What are cat claims, and how are they different from daily claims?
As insurance claims adjusters, we handle all types of losses and claims — from catastrophic claims to daily claims, crop adjusting to auto damage appraising and property adjusting. Within the various types of losses, there are also different ways that claims are dispatched to us.
The type of claims we handle greatly affects the type of work that goes into each claim.
Many new adjusters don’t realize that there are many ways to get work, and you don’t have to choose just one. If you are an independent adjuster, and you ignore one way to get claims, it could cost you tens of thousands of dollars per year in missed opportunities.
So, what kind of claims work should you be looking for?
In this article, I’ll clear up the differences between cat claims and daily claims, and help you choose your path as an independent adjuster.
What are Cat Claims?
Cat claims, or catastrophic claims, result from a CATASTROPHE. They are typically large numbers of losses occurring due to a single event. As a result, insurance companies must allocate extra resources to handle the large influx of claims.
Whether you work directly for an insurance company or as an independent adjuster, you may be sent, or deployed, to an area that has been devastated by a catastrophic event.
Whether it is a weather event like a tornado, hail storm, or hurricane, or a man-made disaster like an oil spill, adjusters are needed to handle the massive number of claims that have been filed as a result.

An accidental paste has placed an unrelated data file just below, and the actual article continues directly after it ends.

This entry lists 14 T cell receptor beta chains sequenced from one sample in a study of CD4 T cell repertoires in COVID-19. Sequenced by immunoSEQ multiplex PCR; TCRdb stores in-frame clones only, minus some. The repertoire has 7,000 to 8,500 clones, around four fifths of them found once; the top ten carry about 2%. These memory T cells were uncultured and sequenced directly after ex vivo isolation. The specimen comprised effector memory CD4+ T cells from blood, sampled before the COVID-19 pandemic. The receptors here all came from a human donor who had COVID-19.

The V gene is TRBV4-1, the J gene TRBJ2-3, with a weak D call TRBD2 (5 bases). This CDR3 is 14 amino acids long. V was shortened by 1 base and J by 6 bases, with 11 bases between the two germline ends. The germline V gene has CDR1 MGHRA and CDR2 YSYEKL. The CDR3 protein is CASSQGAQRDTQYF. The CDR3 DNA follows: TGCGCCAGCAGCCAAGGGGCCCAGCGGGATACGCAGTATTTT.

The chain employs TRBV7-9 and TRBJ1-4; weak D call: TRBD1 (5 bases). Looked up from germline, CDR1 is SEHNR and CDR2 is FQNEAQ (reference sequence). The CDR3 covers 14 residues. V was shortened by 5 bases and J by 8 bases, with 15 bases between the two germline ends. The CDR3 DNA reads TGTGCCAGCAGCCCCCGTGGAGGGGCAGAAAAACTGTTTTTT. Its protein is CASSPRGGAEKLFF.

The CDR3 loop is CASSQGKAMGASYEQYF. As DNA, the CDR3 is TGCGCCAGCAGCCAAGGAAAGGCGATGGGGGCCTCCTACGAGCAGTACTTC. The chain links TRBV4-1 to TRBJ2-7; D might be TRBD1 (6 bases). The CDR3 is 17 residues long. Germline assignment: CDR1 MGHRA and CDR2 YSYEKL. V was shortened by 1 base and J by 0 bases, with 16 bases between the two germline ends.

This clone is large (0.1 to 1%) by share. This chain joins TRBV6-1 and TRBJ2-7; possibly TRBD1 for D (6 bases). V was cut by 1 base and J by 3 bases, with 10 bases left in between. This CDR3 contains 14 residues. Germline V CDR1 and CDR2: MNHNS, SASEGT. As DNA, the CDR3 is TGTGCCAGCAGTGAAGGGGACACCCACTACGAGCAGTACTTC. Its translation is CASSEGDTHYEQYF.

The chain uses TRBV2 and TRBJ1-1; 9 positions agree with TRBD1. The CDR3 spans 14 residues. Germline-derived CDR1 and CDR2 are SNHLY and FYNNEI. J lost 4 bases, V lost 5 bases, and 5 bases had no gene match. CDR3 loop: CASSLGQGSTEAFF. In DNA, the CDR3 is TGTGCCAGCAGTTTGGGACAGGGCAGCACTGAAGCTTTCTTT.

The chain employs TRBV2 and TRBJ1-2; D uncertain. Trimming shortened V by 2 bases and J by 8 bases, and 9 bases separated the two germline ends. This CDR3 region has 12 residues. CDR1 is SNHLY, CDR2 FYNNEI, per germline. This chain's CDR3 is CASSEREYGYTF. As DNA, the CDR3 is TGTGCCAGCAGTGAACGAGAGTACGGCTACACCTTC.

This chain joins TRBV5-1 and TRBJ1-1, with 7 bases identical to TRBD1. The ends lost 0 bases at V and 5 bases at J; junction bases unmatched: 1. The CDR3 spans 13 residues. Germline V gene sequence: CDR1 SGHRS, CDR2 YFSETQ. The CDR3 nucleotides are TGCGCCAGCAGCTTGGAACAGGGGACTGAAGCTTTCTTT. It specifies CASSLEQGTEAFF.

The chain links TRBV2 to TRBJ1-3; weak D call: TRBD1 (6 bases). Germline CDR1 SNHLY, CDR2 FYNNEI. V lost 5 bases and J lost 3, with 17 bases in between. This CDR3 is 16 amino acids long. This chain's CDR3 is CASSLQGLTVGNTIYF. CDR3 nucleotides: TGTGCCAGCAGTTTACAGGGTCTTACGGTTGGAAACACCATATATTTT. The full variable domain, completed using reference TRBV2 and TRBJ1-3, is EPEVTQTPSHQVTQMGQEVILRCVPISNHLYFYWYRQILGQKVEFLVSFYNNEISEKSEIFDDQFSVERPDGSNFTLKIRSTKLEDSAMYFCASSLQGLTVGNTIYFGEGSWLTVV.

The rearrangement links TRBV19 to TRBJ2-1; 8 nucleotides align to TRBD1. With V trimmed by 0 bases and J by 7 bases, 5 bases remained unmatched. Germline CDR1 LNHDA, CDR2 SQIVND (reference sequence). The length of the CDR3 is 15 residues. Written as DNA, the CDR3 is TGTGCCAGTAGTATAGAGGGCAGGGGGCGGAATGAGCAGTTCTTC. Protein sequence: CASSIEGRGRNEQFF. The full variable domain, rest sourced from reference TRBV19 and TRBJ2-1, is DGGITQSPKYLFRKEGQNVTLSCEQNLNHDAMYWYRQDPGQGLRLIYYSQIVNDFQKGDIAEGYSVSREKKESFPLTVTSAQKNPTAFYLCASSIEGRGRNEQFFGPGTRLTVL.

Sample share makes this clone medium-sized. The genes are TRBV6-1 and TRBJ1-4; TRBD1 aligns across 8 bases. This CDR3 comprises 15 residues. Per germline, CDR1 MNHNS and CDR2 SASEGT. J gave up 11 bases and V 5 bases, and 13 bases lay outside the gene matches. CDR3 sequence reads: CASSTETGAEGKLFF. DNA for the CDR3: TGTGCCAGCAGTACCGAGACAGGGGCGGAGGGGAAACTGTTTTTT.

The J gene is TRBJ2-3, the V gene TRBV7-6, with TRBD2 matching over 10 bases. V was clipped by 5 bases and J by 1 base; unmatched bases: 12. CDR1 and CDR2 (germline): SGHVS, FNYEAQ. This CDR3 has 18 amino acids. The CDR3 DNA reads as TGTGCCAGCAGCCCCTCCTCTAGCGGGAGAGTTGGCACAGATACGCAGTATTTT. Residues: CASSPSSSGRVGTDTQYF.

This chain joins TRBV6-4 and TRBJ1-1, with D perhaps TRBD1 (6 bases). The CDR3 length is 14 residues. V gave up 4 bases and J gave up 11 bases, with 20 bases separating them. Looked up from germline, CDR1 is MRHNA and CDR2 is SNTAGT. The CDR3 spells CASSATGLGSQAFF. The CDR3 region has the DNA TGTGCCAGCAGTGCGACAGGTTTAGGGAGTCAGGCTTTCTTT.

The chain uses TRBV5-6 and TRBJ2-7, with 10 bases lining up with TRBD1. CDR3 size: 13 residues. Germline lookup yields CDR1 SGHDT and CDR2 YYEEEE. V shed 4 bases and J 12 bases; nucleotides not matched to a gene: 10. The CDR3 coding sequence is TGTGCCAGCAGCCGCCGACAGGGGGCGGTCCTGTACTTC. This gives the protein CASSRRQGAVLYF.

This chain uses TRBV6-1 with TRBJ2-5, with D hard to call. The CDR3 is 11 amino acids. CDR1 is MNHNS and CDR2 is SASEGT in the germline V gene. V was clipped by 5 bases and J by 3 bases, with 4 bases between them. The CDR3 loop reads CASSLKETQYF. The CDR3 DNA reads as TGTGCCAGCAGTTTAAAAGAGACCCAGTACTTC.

Catastrophic insurance adjusters are normally required to travel to the affected area to assist with those claims. Many times you will receive dozens of claims to be handled before you even arrive on site.
The most common types of cat claims are flood, wind or tornado damage, fire, and hail. Because their work aligns with major weather events, cat adjusters have busier seasons depending on the area. They also pay attention to hurricane predictions and other seasonal changes to plan where they may be needed.
How long do cat deployments last?
When you are sent to a catastrophic deployment, it is not determined beforehand how long you will be working in that area. It is likely that dozens or hundreds of others of adjusters have also been sent to assist the insurance company with their claims.
How long it takes to clean up all the claims varies GREATLY per storm and per insurance company. Each company has different tactics they employ to serve their insured clients.
The company that deployed you, whether an insurance company or one of many independent adjusting firms, will determine how long you stay. The length of your deployment is ultimately based on claim volume and your performance. The most efficient and customer-driven adjusters tend to stay deployed longer than others.
Being one of the best means you’ll likely get to stay longer and earn extra income. Independent adjusting is a career where if you are skilled, you will earn more money. Being prepared with auto or property adjuster training is ESSENTIAL to ensure you have the greatest opportunities for earning when cat claims arrive.
How much do you earn with cat claims?
Catastrophic claims can be a great way to boost your income as an adjuster. Your income depends on the type of claim and type of employment you have.
Staff adjusters working directly for insurance companies often earn a per diem plus additional cat pay for the hours they work.